It’s still important, however, to continue wearing a mask, washing your hands often, avoiding crowds and staying at least 6 feet away from others.  

Together we can end the pandemic! 

COVID-19 Vaccination Update (2/25/21)

Our vaccine supply from the Michigan Department of Health and Human Services remains steady with vaccine still currently allocated at 60 percent to health departments and 40 percent to health systems across the state. We continue our strategy of providing vaccine allotment to our local health departments and employed physician groups, where eligible community residents and patients can more readily access it.

St. Joe’s has a special focus this week to vaccinate teachers, with 1,000 doses reserved for teachers in both Oakland and Washtenaw counties.

Please continue to be patient. It will take several months to vaccinate everyone who is eligible. All vaccines are by appointment only.

Here’s an update on the current status at each of our locations:

Feta Kale Salad with a Honey-Garlic Vinaigrette

Serves 4


  • 1 large bunch kale
  • ½ cup blueberries (or seasonal fruit of your choice)
  • ½ cup crumbled feta
  • Salt and pepper to taste


  • ½ cup canola (or other vegetable) oil
  • ¼ cup apple cider vinegar
  • 1 tsp. salt
  • 2 Tbsp. honey
  • 1 Tbsp. minced garlic


  1. Make the dressing: combine oil, vinegar, salt, honey and garlic. Shake, then allow to sit for at least 10 minutes to let flavors combine.
  2. Prepare the kale leaves: rinse, remove thick middle stems and chop into strips.
  3. Add blueberries or seasonal fruit to kale.
  4. Toss salad in dressing and enjoy!

Seasonal Eating During the Dark Days of a Michigan Winter

Did you know you can still eat local Michigan produce even on a 6-degree, snowy February day? It’s true–there are greens galore, root vegetables for days, and apples aplenty. Not to mention all the frozen or preserved foods that are available. How are we growing greens with a foot of snow on the ground? Growers use greenhouses or, more commonly, hoop houses. Less expensive than a green house, a hoop house is a passively heated structure where plants are grown in the soil and allow the growing season to be extended.  

Why make the effort to eat seasonal produce?

  1. It tastes better.  Fruits and veggies start to lose their nutrients (a.k.a. their flavor) as soon as they are harvested. Local food doesn’t have to travel as far and thus can get to your table faster. Spinach from our hoop house will last two to three weeks in the refrigerator. Can the same be true for boxed greens from the store? Also, sugar is nature’s antifreeze. As temperatures drop, cold-hardy vegetables increase their sugar content to prevent ice crystals from forming and damaging the plants.  
  2. It’s good for you. Those nutrients that are being lost post-harvest are what you need to stay healthy this winter. A University of California study showed that vegetables can lose 15-55% of vitamin C within a week. Kale, which grows well in the winter, is a powerhouse source of vitamin C, which can help fight off colds and reduce the duration of illness.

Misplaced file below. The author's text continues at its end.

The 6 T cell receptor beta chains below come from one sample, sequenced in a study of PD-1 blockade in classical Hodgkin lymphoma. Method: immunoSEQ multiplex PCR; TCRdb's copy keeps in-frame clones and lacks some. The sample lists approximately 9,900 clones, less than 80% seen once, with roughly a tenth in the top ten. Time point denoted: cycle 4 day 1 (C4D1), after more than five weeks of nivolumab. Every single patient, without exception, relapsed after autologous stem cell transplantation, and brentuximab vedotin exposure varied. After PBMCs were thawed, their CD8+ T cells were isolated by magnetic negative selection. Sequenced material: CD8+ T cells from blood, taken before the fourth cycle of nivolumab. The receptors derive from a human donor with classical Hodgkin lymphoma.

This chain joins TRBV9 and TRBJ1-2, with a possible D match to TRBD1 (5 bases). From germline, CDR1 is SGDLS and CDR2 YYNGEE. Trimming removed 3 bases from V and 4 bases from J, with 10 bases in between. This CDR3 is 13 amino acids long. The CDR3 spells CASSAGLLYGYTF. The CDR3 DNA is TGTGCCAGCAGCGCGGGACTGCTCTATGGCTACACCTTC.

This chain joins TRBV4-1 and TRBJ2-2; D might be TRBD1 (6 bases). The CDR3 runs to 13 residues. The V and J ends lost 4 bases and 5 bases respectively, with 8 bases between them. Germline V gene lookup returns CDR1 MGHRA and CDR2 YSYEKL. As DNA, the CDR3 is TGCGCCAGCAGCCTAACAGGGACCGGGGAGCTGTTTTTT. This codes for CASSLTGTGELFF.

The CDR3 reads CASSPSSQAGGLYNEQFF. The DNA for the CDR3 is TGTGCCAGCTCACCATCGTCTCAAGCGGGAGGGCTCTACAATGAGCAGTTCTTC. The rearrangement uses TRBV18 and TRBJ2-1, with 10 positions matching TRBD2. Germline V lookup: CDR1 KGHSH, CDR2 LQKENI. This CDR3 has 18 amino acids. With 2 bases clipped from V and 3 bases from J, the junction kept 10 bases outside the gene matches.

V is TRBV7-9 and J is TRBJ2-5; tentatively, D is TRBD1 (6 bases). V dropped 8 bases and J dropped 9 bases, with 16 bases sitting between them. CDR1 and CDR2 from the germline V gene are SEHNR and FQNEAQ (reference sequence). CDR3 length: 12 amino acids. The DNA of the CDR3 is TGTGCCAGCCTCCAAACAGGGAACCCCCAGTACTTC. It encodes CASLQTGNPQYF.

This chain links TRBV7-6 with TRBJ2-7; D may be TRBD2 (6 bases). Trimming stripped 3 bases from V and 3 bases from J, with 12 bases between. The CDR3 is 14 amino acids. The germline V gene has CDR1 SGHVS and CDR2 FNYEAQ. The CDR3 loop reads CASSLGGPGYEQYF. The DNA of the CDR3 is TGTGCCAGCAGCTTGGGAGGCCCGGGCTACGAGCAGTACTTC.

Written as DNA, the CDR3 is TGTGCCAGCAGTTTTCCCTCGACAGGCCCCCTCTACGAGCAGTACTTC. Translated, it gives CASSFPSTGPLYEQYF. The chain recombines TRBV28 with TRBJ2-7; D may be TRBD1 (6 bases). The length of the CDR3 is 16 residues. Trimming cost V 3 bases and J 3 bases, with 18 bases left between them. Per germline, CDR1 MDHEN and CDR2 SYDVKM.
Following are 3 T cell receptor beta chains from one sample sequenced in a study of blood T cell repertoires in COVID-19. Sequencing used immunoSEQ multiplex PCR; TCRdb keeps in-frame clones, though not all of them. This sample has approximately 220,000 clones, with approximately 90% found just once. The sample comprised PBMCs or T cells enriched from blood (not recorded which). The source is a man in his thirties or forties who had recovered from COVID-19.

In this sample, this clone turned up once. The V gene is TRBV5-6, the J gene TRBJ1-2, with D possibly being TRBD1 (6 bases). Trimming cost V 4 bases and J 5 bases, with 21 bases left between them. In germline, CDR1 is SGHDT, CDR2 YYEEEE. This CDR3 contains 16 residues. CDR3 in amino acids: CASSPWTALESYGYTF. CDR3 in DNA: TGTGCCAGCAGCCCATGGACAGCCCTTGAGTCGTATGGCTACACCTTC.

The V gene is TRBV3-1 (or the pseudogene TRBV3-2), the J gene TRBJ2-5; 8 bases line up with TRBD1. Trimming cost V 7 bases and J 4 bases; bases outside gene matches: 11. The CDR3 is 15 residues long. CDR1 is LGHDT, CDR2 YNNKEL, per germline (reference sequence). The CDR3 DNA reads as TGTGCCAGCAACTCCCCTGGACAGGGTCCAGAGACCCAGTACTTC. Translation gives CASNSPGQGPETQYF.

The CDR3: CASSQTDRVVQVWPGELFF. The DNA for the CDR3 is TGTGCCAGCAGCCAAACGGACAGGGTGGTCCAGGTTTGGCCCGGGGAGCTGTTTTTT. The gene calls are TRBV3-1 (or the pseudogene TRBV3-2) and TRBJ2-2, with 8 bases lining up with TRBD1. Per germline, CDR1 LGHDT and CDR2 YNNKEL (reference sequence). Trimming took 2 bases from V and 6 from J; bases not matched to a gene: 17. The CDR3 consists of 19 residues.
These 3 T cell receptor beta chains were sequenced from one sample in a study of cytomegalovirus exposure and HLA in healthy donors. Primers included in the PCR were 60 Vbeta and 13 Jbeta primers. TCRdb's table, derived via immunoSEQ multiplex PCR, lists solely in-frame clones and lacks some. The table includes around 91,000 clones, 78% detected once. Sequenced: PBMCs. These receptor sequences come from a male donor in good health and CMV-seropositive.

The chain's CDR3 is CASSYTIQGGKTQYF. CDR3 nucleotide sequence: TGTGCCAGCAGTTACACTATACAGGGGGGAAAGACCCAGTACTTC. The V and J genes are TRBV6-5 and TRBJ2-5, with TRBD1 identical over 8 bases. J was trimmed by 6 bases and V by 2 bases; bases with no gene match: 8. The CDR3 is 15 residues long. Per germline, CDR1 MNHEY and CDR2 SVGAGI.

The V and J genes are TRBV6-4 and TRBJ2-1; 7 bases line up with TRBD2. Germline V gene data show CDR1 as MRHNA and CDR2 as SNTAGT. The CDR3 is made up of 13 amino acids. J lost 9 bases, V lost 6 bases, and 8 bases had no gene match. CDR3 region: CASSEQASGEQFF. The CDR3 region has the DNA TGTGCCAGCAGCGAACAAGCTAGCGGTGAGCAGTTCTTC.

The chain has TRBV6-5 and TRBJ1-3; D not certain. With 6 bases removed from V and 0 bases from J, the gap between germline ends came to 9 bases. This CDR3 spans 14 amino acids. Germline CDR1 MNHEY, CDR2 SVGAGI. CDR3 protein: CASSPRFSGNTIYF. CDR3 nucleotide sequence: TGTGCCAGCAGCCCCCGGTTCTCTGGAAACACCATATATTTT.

3. It’s good for your local farmers. Winter is a slow time for your local farmers and buying produce now can help farmers get through the lean times. Many Farmers Markets are held year-round; check out this directory from Taste the Local Difference to find a farm market near you.  
  4. It’s a fun way to expand your cooking skills. Have you ever cooked a rutabaga or celeriac? If not, now is your chance. Kale salad is a favorite winter go -to recipe. The trick is to massage the shredded kale with a little bit of olive oil, so it turns dark green and becomes easier to chew.

Curious to learn more about how to eat seasonally in the winter and even year-round? Check out this guide on what’s in season throughout the year in Michigan. Another great way to eat more local, seasonal food is to sign up for a subscription with a local farmer. Sometimes called a Community Supported Agriculture Program or a Farm Share, these programs connect consumers directly to farmers which makes it easy to get a box of the freshest produce each week.  

Did you know that several Trinity Michigan hospitals have farms on their grounds? St Joe’s Ann Arbor, St Joe’s Oakland, and Mercy Health Muskegon all have farms that work to grow not only vegetables, but also a healthy community.

The Farm at St Joe’s Ann Arbor is 11 years old and has many programs that connect people, farmers and health. Learn more about our program here.

2021 Farm Share Get a weekly or bi-weekly box of local produce! Learn more here. Need financial assistance? Check out our Fair Share option. 

Ypsi Area Online Market A virtual farmers market with pick-up options at the Farm or in downtown Ypsilanti. Start shopping here

Nutrition Buddies: Virtual after -school cooking classes this spring with our resident physicians for 12-14 year olds struggling with food insecurity. Families receive two-seasons of the Farm Share for participating. Contact: for more info or to sign-up. 

Looking for other options? Register today for the 2021 virtual CSA Fair and read this article by MSU Extension for Tips on Joining a CSA